Doctors at the Mayo Clinic are paid in salaries - not fees - and they work in groups. We’ll get the view from the top with the CEO.
Wolf Managers Experimenting To Increase Population Odds
Federal wildlife managers are experimenting to improve the population of Mexican gray wolves in the Southwest.
Disease, malnutrition and inbreeding are among several threats to Mexican gray wolf pups. To improve the odds, biologists earlier this month transplanted a pair of two-week-old pups from a large litter to another pack of wolves with more rearing experience.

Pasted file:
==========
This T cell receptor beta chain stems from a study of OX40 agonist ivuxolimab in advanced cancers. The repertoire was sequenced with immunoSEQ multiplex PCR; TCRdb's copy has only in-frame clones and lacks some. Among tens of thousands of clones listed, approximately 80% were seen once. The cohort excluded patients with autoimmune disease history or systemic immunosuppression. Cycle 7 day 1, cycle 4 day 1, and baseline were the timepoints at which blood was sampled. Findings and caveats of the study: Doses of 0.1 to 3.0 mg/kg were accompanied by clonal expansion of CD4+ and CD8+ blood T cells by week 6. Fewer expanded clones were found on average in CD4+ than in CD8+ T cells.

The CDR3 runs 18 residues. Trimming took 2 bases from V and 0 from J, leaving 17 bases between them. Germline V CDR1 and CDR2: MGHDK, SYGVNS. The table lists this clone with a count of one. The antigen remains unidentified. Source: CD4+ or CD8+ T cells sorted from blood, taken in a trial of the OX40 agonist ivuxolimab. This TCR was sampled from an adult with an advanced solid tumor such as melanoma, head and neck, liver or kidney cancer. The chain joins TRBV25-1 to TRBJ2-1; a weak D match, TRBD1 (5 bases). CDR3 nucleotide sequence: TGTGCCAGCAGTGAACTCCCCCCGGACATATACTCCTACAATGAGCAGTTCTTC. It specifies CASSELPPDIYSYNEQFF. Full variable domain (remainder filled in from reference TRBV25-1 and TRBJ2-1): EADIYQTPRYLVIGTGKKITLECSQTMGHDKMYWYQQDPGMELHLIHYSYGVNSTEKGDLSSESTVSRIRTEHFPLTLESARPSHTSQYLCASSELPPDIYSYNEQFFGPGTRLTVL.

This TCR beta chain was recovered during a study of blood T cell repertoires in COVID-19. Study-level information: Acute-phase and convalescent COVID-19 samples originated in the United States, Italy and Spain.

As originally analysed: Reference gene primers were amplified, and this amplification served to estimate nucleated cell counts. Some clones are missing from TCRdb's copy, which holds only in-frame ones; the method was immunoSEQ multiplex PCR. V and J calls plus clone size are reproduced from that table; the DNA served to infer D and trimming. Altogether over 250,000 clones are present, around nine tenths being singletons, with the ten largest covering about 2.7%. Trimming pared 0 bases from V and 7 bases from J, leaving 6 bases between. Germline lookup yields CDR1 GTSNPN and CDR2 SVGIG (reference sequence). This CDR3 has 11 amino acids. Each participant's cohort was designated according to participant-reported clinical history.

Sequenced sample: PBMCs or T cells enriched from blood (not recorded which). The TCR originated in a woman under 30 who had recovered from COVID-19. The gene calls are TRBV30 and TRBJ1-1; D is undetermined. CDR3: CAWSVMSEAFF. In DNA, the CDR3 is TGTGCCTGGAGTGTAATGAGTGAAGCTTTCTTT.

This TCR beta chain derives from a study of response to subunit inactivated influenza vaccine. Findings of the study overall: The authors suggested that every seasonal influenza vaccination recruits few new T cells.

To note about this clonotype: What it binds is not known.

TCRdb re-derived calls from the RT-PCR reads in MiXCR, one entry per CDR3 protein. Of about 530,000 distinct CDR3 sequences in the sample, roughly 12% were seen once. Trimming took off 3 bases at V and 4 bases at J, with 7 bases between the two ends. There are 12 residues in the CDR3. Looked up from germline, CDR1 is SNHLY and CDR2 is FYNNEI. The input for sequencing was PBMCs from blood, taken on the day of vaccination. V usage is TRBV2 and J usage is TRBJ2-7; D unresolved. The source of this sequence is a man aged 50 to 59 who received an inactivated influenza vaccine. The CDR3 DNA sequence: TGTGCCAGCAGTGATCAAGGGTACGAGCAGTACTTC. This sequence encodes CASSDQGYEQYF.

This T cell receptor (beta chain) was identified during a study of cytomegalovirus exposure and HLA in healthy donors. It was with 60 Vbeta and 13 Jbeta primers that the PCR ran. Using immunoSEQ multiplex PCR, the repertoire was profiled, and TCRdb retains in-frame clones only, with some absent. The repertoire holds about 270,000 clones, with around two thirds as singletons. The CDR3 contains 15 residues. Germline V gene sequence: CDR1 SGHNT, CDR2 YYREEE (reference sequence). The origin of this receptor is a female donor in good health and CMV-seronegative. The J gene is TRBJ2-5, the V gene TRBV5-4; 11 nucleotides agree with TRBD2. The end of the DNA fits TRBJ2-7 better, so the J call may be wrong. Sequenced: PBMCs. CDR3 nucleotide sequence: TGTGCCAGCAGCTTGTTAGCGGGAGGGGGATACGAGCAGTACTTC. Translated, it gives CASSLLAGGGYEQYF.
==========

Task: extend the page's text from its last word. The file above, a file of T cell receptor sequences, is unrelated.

A similar technique has worked with red wolves on the East Coast, but this is the first time it has been tried with the Mexican gray wolf.
The U.S. Fish and Wildlife Service says the goal is not only to grow the population of wolves but to improve its genetic health.
The 15-year effort to reintroduce Mexican wolves in Arizona and New Mexico has been hampered by everything from illegal wolf shootings to court disputes over management of the reintroduction program.